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The Toronto Sun CareerConnection

Youth Force
Students get head start with OYAP

By Aunie Edwards
Special to The Toronto Sun


Gilles Suprenant understands the value of a well-considered agenda. He co-ordinates various school-to-work programs for the conseil scolaire district catholique de L'Est Ontarien, the largest French speaking school board in the province. Located in L'Orignal, Ontario, Suprenant oversees curriculums in seven high schools for about 15,000 students. He knows what's good for his district and the Ontario Youth Apprenticeship Program (OYAP) ranks among the best.

OYAP gives senior high school students the opportunity to apprentice in specific skilled trades. The program offers practical exposure, a substantial head start toward certification and a relevant networking resource. Developed by the Ministry of Training, Colleges and Universities, OYAP also subsidizes studies at the college level.

One of the program's success stories is named Eric Latullipe. "Eric is a perfect example of what this program is set up to achieve," Suprenant says. "Eric was registered with OYAP in his senior year at high school -- he became a qualified automotive service technician within 32 months."

The average apprenticeship for this trade is four and a half to five years. "Eric gained his certification about 2 years ahead of the standard schedule. His tuition at La Cite collegiale (his community college) was government funded and he even achieved the interprovincial seal -- his license is recognized in every province," Suprenant says.

Clearly, this level of success depends on many different factors, but OYAP is the vehicle that brings them all together. For example, the high school receives a very specific curriculum that must be covered before the student can advance.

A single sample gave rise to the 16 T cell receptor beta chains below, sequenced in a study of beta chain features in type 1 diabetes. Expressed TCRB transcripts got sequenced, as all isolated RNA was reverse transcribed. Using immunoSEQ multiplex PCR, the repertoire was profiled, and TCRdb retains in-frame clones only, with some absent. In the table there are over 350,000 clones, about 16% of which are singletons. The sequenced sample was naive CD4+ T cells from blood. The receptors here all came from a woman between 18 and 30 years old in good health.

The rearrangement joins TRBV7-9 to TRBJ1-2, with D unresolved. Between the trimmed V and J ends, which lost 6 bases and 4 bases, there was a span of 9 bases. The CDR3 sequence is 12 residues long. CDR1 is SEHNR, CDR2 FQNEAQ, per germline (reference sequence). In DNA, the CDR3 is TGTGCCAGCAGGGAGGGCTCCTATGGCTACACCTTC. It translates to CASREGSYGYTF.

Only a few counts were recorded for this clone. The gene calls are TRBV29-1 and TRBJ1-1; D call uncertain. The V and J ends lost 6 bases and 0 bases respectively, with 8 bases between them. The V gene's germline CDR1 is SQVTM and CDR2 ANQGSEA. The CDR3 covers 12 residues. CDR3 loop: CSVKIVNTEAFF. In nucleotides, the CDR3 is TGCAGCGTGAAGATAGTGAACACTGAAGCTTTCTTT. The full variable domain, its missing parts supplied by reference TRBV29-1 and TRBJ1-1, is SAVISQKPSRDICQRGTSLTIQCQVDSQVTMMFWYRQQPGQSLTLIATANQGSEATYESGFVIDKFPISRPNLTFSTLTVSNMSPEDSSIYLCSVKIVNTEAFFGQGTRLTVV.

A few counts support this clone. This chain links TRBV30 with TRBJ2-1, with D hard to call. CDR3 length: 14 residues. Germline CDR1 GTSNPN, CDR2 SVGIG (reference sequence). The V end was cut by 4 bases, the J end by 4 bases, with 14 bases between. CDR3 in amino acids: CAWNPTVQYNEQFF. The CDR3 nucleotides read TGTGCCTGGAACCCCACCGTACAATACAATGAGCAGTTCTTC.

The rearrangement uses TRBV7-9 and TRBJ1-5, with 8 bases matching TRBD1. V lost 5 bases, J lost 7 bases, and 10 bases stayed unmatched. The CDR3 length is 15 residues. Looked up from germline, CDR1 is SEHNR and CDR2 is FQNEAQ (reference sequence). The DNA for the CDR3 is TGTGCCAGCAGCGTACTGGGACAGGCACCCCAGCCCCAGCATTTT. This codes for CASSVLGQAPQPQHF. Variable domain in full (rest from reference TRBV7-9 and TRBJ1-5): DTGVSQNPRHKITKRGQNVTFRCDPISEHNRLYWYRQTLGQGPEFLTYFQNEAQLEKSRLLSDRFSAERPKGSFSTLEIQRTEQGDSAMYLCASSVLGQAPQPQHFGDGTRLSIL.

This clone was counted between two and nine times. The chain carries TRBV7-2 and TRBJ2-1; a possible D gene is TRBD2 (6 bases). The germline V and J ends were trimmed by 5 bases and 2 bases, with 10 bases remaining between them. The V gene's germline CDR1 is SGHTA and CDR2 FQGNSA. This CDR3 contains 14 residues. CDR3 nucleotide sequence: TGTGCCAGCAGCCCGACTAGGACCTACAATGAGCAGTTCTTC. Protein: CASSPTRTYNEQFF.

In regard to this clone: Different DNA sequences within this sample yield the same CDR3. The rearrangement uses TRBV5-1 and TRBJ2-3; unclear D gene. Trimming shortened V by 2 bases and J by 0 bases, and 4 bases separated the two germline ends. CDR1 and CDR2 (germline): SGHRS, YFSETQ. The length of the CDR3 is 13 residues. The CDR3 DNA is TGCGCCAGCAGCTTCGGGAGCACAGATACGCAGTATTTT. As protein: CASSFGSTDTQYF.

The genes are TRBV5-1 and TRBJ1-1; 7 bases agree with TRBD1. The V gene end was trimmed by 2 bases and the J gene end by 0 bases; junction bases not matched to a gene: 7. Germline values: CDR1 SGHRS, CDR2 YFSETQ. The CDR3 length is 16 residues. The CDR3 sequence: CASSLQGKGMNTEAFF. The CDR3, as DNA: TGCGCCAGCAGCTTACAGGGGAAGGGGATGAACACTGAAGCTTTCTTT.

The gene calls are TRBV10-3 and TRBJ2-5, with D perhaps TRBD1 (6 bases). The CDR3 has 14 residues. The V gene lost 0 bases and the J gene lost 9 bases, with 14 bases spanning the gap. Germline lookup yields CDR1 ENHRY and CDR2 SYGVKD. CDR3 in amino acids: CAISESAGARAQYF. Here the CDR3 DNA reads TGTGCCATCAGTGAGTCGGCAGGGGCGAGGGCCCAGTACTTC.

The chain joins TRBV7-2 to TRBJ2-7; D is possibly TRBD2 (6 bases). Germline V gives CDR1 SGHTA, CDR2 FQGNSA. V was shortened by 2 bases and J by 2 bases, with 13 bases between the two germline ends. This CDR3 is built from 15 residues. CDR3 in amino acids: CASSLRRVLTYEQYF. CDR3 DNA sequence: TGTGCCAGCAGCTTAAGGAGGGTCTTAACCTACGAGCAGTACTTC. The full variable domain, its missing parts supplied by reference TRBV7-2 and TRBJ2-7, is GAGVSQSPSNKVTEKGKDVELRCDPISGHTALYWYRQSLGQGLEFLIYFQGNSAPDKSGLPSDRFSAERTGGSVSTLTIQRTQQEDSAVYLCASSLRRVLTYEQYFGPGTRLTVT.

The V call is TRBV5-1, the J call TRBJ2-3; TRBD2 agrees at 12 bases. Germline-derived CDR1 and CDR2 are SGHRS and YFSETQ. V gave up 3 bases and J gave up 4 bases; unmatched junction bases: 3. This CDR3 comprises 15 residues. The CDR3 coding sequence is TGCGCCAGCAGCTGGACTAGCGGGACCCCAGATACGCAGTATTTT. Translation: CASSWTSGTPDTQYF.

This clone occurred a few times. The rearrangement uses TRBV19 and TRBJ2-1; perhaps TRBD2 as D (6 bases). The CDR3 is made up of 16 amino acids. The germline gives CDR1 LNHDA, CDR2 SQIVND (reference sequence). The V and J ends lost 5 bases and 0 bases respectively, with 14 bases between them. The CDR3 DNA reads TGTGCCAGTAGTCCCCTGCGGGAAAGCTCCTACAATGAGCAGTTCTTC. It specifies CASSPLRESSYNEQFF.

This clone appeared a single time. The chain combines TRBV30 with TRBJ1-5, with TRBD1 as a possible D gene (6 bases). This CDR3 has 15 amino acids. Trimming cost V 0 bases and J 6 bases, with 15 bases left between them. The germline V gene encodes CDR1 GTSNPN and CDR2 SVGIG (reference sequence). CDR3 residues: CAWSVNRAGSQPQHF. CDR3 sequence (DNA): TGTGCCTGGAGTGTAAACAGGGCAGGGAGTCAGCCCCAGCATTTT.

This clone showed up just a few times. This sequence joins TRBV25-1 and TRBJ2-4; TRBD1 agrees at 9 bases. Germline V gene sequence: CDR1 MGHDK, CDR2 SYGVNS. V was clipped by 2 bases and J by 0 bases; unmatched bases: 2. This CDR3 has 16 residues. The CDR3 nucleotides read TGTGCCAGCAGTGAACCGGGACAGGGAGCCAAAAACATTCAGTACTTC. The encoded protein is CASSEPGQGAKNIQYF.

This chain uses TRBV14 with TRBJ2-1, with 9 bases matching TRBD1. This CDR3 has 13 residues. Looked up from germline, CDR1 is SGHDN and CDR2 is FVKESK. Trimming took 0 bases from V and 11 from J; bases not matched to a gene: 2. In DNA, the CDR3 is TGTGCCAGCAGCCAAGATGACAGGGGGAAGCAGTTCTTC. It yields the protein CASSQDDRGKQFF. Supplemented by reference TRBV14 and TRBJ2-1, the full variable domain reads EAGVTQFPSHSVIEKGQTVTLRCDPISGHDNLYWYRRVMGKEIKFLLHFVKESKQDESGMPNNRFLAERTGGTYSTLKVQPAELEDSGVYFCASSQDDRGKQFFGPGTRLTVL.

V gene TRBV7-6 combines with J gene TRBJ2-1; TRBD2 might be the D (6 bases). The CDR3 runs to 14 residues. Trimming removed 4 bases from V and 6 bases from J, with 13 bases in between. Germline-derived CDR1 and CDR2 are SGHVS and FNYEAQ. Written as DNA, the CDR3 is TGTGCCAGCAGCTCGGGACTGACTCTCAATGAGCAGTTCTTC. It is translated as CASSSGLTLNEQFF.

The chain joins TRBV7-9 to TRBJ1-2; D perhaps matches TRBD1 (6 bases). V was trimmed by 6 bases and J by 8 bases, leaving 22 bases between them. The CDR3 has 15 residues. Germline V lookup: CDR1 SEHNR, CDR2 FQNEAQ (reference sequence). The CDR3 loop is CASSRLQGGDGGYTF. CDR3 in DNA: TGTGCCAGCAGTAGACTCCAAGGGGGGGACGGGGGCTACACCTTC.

"These kids get a real head start while they are still in high school," Suprenant says. "Every trade requires a basic course and half of that course is taught at the secondary level. The affiliated college recognizes the high school contribution, and covers the second half from that point."

Suprenant knows that for OYAP to work well, the supervising teacher must play a significant role. And an educator who is well versed in trade requirements will better prepare the student apprentice. The work placement, in turn, has a better chance of succeeding.

"Eric benefited because his high school teacher, Jean-Yves Chartrand, at Ecole Secondaire de Casselman, is a licensed automotive service technician," Suprenant says. "And by supervising the work placements, he is in touch with the technicians and the technology. As a result, Jean-Yves knows exactly what his kids should learn before they go out on their job placements."

Knowing what to teach your students before they enter a workplace has distinct advantages for more than just the apprentice.

"The businesses are extremely pleased with these OYAP participants," Suprenant says. "Eric, for instance, went to Laplante Chev Olds in Casselman Ontario for his high school placement. They hired him and he still works there today as a fully licensed automotive technician."

Eric Latullipe is a real testament to the ability of OYAP to get kids started in their chosen field. But further testament comes from the Laplante dealership's repeated use of the ministry program.

"It is hard to find qualified technicians," Suprenant says. "Every school year, this dealership recruits from within the ranks of OYAP -- in fact, the management at Laplante Chev Olds believes the only way to find employees in the trades is to work with a high school that runs a good OYAP initiative."

Suprenant spends his workday finding ways to ease the transition for high school graduates. His awareness of the issues makes his opinion a valid one. But Suprenant doesn't expect anyone to rely on his personal endorsement: "The ministry record exists -- OYAP's success is a well documented fact."

(Aunie Edwards (a.edwards@rogers.com) is a Guelph-based freelance writer.)



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